So if you haven't derived any class off GuiApplication, but created windows, these forms will be automatically created as part of the initialization (unless they set autoCreate = false). But the 'entry point' really is the GuiApplication class's Main() method, defined inside the Ecere shared library.

How would a button in the Main menu invoke another form... Well if you want the main menu to go away all-together, you would first make it (from its NotifyClicked event -- a virtual method overridden in the Button instance) do a Destroy(0) to get rid of the main menu. Then you would create the new form... All instances could be global instances, with the forms not showing yet having autoCreate = false. Then when exiting that form it could again destroy itself, and create the main menu. It could be done with setting the visible property as well.

Hope this helps!

Regards,

Jerome
mothdragon
Posts: 28
Joined: Mon Jan 18, 2010 11:56 pm

Re: Design Advice

Post by mothdragon »

So then if I'm keeping all of my program within one Window, how do I get the contents of the different forms to be in the same Window?
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Everything New is Old, Everything Old is New. Nothing exists, and it's all here.
jerome
Site Admin
Posts: 608
Joined: Sat Jan 16, 2010 11:16 pm

Re: Design Advice

Post by jerome »

What you do is you put all these forms inside a top level 'frame' window.

I put this sample together for you:

Code: Select all

import "ecere"
 
class MainFrame : Window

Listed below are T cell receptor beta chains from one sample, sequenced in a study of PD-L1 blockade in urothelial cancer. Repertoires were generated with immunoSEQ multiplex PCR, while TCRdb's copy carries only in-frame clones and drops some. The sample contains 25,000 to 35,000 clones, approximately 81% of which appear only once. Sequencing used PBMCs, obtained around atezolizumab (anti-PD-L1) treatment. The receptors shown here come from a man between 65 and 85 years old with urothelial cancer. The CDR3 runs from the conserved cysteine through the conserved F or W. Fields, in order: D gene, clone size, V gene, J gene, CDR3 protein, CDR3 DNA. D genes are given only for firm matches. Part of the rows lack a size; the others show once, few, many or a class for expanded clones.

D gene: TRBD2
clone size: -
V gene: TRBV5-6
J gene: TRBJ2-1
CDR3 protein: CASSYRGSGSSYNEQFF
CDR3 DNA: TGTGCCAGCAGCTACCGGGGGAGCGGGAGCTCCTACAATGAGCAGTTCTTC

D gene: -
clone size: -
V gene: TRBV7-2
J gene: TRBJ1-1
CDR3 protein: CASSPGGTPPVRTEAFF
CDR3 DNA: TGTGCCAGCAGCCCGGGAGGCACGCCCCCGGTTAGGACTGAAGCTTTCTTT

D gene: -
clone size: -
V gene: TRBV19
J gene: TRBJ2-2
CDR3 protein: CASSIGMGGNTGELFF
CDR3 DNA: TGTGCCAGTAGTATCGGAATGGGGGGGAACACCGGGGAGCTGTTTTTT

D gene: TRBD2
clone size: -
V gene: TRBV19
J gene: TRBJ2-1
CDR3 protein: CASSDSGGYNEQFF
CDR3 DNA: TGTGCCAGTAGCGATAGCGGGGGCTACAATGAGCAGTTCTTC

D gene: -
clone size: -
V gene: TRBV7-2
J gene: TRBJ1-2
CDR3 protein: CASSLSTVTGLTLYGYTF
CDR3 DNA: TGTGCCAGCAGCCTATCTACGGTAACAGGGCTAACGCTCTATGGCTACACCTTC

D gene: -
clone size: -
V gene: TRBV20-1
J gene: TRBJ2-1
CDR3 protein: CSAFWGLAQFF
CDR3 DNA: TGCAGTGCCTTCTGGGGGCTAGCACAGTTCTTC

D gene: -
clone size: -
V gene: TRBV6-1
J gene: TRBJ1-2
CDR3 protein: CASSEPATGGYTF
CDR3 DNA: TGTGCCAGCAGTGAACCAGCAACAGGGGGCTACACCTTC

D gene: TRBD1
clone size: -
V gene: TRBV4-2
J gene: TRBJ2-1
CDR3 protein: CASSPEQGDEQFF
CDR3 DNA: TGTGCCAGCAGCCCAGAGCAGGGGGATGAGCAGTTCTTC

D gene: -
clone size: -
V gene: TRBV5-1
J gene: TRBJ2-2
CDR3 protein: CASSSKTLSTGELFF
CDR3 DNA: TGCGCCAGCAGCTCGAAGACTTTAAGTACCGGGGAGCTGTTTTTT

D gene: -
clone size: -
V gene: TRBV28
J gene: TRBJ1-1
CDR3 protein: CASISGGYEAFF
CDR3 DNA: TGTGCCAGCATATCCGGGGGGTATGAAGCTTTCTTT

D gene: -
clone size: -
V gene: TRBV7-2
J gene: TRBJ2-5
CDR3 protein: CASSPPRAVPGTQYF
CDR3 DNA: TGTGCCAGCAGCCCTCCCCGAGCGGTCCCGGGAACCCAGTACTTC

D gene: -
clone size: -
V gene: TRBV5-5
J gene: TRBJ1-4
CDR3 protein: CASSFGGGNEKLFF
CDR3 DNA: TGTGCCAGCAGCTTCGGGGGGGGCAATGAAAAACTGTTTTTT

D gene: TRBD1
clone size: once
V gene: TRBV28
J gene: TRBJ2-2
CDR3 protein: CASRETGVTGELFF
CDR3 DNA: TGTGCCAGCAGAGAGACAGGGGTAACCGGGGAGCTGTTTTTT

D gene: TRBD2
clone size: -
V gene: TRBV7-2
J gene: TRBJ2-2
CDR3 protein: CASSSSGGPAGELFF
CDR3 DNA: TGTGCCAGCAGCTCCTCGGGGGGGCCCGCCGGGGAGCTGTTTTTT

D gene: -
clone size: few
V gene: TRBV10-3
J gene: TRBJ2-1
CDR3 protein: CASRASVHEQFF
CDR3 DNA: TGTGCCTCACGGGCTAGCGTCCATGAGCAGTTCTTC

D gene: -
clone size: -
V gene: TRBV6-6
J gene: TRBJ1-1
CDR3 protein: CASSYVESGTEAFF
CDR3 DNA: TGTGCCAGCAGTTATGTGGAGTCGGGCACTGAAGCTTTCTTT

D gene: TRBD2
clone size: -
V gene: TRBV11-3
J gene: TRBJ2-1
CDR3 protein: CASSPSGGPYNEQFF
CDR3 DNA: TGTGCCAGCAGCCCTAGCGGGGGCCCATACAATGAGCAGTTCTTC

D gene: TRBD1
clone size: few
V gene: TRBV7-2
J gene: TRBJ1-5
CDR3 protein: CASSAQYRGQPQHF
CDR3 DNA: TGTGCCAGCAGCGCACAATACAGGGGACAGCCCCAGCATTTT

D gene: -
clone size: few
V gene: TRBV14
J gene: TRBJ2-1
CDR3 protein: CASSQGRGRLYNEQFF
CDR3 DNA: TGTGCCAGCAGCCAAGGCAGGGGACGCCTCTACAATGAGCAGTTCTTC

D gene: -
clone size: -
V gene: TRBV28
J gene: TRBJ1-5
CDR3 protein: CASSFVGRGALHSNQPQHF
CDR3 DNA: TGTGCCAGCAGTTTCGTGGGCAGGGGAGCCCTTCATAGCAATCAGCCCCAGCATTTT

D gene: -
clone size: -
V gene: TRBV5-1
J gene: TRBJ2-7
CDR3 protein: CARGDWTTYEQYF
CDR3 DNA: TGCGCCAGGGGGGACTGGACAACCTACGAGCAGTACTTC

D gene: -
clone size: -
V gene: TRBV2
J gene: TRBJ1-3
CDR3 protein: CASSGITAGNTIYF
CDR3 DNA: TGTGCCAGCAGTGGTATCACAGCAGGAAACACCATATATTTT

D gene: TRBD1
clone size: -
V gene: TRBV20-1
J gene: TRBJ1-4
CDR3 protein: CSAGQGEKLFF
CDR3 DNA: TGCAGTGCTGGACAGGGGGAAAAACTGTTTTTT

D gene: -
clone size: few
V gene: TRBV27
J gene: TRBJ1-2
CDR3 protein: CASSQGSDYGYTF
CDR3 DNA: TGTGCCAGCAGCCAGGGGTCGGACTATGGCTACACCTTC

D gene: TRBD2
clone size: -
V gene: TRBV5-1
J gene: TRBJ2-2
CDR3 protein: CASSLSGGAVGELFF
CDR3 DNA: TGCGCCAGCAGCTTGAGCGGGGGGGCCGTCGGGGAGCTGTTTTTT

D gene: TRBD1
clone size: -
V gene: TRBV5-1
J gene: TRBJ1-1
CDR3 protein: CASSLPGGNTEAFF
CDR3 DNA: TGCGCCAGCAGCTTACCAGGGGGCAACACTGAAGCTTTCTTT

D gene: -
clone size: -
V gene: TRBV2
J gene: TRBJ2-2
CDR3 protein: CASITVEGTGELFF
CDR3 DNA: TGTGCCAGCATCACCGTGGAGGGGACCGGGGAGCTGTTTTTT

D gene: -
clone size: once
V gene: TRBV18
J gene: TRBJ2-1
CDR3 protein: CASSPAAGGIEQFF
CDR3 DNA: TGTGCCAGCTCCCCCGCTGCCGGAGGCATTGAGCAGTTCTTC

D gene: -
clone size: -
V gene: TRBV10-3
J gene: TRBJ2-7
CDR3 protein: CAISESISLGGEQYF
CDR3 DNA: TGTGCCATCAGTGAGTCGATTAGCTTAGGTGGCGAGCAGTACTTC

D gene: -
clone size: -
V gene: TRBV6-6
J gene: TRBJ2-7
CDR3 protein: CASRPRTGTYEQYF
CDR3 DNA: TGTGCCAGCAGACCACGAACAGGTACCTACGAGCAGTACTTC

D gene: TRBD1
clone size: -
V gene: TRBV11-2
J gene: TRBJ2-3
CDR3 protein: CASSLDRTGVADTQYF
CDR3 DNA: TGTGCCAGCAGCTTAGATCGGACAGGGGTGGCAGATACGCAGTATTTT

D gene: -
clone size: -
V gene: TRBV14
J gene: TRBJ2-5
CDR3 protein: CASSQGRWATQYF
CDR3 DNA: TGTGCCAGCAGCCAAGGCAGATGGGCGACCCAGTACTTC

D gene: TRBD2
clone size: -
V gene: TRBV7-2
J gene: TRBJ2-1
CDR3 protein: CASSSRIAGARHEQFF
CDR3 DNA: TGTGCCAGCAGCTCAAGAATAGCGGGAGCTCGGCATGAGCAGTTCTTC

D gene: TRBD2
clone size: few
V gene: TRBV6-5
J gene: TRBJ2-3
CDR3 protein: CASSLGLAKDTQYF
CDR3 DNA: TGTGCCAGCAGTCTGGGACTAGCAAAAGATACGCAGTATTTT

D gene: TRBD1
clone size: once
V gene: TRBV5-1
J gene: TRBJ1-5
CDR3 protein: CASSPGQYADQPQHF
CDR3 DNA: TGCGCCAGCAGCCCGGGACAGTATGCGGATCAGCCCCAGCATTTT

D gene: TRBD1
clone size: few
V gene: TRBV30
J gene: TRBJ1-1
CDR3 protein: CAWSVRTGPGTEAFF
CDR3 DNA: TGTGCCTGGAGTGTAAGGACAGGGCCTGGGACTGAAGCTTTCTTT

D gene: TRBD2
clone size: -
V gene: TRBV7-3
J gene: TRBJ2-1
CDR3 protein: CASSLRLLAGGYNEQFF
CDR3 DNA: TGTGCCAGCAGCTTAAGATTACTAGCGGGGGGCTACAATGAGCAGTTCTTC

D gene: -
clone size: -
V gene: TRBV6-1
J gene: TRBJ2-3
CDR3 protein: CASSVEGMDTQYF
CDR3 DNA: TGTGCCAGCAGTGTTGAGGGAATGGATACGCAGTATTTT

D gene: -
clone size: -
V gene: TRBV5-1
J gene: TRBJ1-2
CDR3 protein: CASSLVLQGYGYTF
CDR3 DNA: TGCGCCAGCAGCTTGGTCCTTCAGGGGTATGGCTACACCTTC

{
   displayDriver = "OpenGL";
   caption = "Game Menu Demo";
   background = black;
   foreground = white;
   borderStyle = sizable;
   hasMaximize = true;
   hasMinimize = true;
   hasClose = true;
   clientSize = { 632, 438 };
 
   MainMenu mainMenu { this };
   GameViewport game { this };
   GameMenu gameMenu { this };
}
 
class MainMenu : Window
{
   background = gray;
   font = { "Comic Sans MS", 30 };
   anchor = { left = 0, top = 0, right = 0, bottom = 0 };
 
   Button btnPlay 
   {      
      this, caption = "Play Game", p, anchor = { top = 0.4 };
 
      bool NotifyClicked(Button button, int x, int y, Modifiers mods)
      {
         Destroy(0);
         mainFrame.game.Create();
         return true;
      }
   };
   Button btnQuit
   {
      this, caption = "Quit Game", q, anchor = { top = 0.6 };
 
      bool NotifyClicked(Button button, int x, int y, Modifiers mods)
      {
         mainFrame.Destroy(0);
         return true;
      }
   };
}
 
class GameViewport : Window
{
   autoCreate = false;
   opacity = 0;
   anchor = { 0, 0, 0, 0 };
   font = { "Comic Sans MS", 12 };
 
   int t;
 
   Timer timer
   {
      this, 0.1, true;
 
      bool DelayExpired()
      {
         t++;
         Update(null);
         return true;
      }
   };
 
   void OnRedraw(Surface surface)
   {
      ColorHSV color { h = (t*4) % 360, 100, 100 };
      ColorKey keys[2] = { { color, 0.0f }, { white, 1.0f } };
      surface.Gradient(keys, 2, 0.5f, vertical, 0,0, clientSize.w-1, clientSize.h-1);
      surface.WriteTextf(0, 0, "Escape for game menu...");
   }
 
   bool OnKeyHit(Key key, unichar ch)
   {
      switch(key)
      {
         case escape:
            // Pause the game
            timer.started = false;
            mainFrame.gameMenu.Create();
            break;
      }
      return true;
   }
}
 
class GameMenu : Window
{
   autoCreate = false;
   background = black;
   opacity = 0.5;
   drawBehind = true;
   anchor = { 0, 0, 0, 0 };
   font = { "Comic Sans MS", 30 };
 
   Button btnBackToGame 
   {      
      this, caption = "Back to Game", escape, anchor = { top = 0.4 };
 
      bool NotifyClicked(Button button, int x, int y, Modifiers mods)
      {
         // Unpause the game
         mainFrame.game.timer.started = true;
         Destroy(0);
         return true;
      }
   };
   Button btnBackToMenu 
   {      
      this, caption = "Quit to Main Menu", q, anchor = { top = 0.6 };
 
      bool NotifyClicked(Button button, int x, int y, Modifiers mods)
      {
         Destroy(0);
         mainFrame.mainMenu.Create();
         return true;
      }
   };
}
 
MainFrame mainFrame {};
Regards,

Jerome